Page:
An employee says he told his employer he hurt his back at work. The owner of the company says he doesn’t remember the conversation. Does the employee qualify for workers’ comp?
Richard Hartzell says in February 2009, he hurt his back while moving tires, rims and heavy frame equipment while cleaning at Palmetto Collision.
Hartzell says the day after his injury, he told the owner, Mike Stallings, that he was “pretty sore” and “must have hurt himself.” Hartzell says Stallings told him to go to the ER if he was having problems, but Hartzell didn’t seek medical treatment at the time.
Because business was slow, Hartzell ended his employment at the collision shop on March 20, 2009.
Hartzell filed a workers’ compensation claim on May 10, 2010, for a partial permanent injury to his back. Palmetto Collision denied the claim on the basis that Hartzell failed to provide notice of his injury as required by South Carolina law.
At a hearing before a workers’ comp commissioner, Stallings testified the first he heard about Hartzell’s injury was when he received the workers’ comp claim. Stallings said he didn’t remember the conversation with Hartzell. He didn’t deny the conversation occurred, only that it didn’t “ring a bell.”
The commissioner found Hartzell “timely reported the injury” to Stallings and awarded “medical, surgical and other authorized treatment” compensation to Hartzell.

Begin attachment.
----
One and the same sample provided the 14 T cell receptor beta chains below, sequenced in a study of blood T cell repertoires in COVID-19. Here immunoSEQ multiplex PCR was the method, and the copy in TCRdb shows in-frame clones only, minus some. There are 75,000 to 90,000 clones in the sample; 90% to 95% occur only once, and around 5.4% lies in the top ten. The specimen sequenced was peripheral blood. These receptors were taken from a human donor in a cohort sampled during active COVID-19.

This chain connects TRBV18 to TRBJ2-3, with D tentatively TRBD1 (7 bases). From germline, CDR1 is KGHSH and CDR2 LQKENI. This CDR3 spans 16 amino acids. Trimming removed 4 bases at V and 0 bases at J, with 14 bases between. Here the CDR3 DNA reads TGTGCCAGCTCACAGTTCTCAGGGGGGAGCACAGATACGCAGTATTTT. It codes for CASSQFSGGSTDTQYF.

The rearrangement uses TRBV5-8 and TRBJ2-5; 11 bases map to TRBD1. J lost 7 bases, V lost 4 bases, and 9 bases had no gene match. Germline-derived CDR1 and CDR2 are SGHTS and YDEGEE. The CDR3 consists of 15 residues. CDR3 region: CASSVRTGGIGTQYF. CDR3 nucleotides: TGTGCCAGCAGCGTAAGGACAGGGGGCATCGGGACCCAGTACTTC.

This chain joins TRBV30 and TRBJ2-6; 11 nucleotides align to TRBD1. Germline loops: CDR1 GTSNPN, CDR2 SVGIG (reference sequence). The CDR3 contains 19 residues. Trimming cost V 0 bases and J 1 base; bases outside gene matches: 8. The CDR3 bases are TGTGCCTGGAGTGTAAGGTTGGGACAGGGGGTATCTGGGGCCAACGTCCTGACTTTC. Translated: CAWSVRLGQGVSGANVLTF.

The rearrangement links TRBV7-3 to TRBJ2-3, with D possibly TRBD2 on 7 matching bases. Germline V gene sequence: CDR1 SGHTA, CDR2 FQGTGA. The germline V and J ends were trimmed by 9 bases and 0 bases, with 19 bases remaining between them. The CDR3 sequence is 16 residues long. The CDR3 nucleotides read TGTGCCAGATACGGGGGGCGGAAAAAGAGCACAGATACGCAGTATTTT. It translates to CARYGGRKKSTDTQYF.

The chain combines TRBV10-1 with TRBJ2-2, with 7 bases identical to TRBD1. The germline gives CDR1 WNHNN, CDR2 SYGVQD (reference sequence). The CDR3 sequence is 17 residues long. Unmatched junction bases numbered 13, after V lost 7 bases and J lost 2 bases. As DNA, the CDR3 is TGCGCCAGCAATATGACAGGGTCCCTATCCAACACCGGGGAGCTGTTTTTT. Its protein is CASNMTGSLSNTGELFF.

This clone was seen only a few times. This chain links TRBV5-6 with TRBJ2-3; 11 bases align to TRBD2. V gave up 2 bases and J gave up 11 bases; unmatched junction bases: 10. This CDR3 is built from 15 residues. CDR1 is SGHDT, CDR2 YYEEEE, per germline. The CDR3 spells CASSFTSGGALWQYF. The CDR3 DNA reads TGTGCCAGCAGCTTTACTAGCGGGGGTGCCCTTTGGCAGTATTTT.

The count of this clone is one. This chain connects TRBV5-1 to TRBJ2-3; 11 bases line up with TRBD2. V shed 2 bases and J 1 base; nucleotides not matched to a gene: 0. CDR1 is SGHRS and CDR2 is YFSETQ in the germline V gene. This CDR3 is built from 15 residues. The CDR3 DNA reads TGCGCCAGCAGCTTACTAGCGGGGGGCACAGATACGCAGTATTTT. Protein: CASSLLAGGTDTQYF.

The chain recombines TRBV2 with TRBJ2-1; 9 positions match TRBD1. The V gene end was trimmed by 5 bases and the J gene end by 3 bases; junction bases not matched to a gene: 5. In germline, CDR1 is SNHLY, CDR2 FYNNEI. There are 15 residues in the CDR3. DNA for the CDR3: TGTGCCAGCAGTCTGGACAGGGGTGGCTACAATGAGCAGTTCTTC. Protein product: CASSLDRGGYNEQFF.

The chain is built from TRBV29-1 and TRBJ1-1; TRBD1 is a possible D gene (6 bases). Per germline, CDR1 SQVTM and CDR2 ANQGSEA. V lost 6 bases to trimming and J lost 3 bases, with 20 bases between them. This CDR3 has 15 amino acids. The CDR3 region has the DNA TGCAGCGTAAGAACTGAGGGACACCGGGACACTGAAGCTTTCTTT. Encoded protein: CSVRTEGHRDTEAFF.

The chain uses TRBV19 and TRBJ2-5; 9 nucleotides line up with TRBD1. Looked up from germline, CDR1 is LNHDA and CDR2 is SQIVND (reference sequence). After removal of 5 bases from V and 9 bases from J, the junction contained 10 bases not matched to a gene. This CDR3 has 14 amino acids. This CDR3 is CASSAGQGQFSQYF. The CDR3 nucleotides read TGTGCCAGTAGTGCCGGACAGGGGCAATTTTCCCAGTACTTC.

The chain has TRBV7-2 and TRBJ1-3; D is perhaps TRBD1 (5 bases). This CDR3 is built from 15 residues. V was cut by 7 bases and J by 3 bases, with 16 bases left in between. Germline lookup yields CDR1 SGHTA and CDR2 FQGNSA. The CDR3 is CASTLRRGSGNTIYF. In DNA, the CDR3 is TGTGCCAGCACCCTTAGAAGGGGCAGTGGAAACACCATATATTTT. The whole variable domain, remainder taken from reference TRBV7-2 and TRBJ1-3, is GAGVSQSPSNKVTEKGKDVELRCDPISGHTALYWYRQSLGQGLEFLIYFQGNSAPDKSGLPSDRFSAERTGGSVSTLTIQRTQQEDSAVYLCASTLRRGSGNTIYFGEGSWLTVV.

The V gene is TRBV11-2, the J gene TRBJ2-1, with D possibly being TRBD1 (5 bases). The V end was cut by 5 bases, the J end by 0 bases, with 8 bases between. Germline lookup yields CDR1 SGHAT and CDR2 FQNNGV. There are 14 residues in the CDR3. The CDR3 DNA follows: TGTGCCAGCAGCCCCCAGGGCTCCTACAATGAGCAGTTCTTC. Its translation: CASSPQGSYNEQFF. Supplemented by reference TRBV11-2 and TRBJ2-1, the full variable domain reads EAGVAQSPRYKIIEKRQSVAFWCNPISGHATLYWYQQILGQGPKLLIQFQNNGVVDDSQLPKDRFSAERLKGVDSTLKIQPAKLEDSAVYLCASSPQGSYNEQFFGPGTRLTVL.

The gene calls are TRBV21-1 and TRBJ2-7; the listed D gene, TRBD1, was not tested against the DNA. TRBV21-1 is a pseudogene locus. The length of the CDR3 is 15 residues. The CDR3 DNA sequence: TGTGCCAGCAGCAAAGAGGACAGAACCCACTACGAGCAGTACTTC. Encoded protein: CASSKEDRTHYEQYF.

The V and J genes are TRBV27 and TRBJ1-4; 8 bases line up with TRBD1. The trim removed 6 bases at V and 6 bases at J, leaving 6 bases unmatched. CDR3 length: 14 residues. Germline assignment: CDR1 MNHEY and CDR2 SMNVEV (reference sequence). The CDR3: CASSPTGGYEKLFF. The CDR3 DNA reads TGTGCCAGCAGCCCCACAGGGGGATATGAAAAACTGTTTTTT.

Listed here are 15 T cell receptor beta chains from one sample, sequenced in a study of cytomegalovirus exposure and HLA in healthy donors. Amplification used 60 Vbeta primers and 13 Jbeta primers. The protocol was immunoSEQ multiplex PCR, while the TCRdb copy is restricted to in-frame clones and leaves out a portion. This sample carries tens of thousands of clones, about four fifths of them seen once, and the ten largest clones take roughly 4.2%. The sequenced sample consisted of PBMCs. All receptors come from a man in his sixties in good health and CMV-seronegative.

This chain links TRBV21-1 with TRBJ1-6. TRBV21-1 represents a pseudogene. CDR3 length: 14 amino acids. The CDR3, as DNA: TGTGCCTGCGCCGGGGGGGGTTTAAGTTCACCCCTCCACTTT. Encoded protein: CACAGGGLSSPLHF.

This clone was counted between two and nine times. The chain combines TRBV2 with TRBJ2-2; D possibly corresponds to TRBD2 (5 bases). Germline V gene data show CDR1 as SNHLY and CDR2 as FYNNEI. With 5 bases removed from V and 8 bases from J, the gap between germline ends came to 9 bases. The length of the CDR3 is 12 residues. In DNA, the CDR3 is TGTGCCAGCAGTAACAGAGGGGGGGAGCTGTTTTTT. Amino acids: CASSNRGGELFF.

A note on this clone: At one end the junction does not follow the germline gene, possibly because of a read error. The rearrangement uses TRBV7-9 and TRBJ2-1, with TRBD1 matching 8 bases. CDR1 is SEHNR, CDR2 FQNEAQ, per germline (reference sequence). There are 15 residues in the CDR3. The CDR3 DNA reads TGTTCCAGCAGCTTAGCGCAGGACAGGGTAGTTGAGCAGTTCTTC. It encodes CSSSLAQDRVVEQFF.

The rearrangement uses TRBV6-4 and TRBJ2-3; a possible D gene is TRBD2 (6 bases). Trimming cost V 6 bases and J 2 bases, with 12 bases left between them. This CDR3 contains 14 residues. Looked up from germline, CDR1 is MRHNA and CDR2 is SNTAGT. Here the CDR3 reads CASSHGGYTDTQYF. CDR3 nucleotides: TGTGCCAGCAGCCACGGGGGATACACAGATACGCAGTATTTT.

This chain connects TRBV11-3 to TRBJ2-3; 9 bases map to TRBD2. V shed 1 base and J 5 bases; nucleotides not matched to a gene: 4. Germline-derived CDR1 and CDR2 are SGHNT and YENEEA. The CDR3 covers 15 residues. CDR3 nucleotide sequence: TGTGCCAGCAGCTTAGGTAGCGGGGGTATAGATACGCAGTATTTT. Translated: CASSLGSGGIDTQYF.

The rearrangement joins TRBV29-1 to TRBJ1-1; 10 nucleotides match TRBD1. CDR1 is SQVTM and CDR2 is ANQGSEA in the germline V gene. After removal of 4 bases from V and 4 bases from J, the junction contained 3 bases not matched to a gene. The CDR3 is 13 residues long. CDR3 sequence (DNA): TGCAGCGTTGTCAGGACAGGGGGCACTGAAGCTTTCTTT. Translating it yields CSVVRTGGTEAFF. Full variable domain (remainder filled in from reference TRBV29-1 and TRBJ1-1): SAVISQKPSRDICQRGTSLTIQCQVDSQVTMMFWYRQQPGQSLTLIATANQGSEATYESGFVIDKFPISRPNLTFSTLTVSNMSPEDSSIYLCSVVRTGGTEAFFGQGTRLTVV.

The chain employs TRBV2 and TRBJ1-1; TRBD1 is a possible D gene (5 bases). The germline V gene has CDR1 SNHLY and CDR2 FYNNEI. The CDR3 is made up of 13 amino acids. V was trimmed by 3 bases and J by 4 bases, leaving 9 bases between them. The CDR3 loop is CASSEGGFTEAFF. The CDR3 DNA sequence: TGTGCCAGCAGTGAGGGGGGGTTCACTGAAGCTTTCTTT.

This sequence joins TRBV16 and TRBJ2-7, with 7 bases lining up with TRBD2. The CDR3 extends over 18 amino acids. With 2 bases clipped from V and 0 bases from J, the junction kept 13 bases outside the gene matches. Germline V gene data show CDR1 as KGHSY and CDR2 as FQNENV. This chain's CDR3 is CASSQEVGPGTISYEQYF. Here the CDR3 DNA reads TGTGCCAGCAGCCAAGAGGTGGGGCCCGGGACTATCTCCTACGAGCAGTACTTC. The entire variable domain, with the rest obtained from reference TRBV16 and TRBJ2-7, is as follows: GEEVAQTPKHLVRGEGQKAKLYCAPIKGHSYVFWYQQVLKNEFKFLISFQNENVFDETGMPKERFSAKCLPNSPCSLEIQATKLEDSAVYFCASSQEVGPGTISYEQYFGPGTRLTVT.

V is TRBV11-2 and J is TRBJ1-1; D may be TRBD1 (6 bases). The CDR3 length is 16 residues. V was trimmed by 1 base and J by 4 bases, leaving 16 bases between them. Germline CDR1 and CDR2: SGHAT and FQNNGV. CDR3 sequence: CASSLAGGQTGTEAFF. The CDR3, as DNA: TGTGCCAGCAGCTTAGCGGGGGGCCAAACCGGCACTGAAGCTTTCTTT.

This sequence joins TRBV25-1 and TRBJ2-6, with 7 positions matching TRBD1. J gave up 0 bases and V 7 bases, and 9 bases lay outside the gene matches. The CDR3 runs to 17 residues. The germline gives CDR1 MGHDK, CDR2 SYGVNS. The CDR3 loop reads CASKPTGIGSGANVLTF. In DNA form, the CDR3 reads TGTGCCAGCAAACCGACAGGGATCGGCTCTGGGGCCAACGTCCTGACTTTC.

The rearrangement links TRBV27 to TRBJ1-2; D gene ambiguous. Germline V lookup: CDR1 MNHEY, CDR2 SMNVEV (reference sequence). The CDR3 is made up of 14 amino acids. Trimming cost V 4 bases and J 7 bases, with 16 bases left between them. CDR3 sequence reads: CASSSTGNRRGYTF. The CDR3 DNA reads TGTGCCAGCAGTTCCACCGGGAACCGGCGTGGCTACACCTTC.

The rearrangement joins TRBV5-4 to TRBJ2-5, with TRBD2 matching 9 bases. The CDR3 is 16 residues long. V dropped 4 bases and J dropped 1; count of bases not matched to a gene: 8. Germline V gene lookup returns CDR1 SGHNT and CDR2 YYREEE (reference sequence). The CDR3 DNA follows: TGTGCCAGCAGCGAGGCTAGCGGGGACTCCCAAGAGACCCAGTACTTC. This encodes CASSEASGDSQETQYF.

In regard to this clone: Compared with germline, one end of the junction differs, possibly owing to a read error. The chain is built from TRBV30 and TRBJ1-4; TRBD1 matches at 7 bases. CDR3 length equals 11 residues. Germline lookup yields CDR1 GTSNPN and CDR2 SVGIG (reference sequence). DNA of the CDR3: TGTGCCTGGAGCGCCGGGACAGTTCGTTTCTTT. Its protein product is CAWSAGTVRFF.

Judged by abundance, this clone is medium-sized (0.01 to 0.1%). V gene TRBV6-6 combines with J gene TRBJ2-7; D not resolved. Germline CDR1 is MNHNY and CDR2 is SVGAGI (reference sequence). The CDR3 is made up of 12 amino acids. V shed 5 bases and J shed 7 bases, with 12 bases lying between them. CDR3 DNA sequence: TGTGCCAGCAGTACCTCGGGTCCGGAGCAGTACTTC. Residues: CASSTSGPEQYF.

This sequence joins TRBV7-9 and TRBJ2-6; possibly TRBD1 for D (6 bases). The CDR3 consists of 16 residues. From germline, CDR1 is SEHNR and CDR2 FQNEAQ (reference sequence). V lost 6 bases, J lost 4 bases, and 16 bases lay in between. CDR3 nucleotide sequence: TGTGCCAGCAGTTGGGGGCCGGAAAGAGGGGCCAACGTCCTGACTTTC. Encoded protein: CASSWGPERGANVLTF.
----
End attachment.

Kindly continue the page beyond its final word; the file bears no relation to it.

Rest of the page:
The Workers’ Compensation Commission affirmed the commissioner’s decision, finding Hartzell had made a timely report of his injury. The Commission found Hartzell’s testimony was more credible on the issue.
The company took its case to a state appeals court. The court of appeals found the Commission erred in finding Hartzell provided proper notice of his injury because there wasn’t substantial evidence to show that in the record. The court reversed the Commission’s award of benefits to Hartzell who then took his case to the South Carolina Supreme Court.
South Carolina’s workers’ comp law says an injured employee must provide notice to his employer of a work-related injury “on the occurrence of an accident, or as soon thereafter as practicable” and must do so “within 90 days after the occurrence of the accident.” The law also states that this provision “should be liberally construed in favor of claimants.”
The only notice the company received in this case was the conversation between Hartzell and Stallings, which Stallings says he couldn’t recall.
However, the Commission found Hartzell more credible than Stallings regarding the conversation.
“While reasonable minds could have reached a different conclusion based on the record, we must not engage in fact-finding that would disregard the Commission’s factual findings on these issues,” the court wrote.
The South Carolina Supreme Court found the Commission’s decision was supported by substantial evidence. Therefore, the appeals court’s decision was reversed, reinstating workers’ comp benefits to Hartzell.
A note: The company has sought to have this decision reversed on grounds other than notice about the injury. Those issues still need to be heard before the appeals court.
The take-home: The collision shop in this case was a small business with fewer than 10 employees. While it can be difficult for small businesses to maintain paperwork on various issues, it’s always best to get workers’ injury reports in writing and establish that as a company rule.
What do you think about this case? Does your company have a rule regarding written notice of employee injuries? Let us know in the comments.
(Hartzell v. Palmetto Collision LLC, South Carolina Supreme Court, No. 27620, 4/13/16)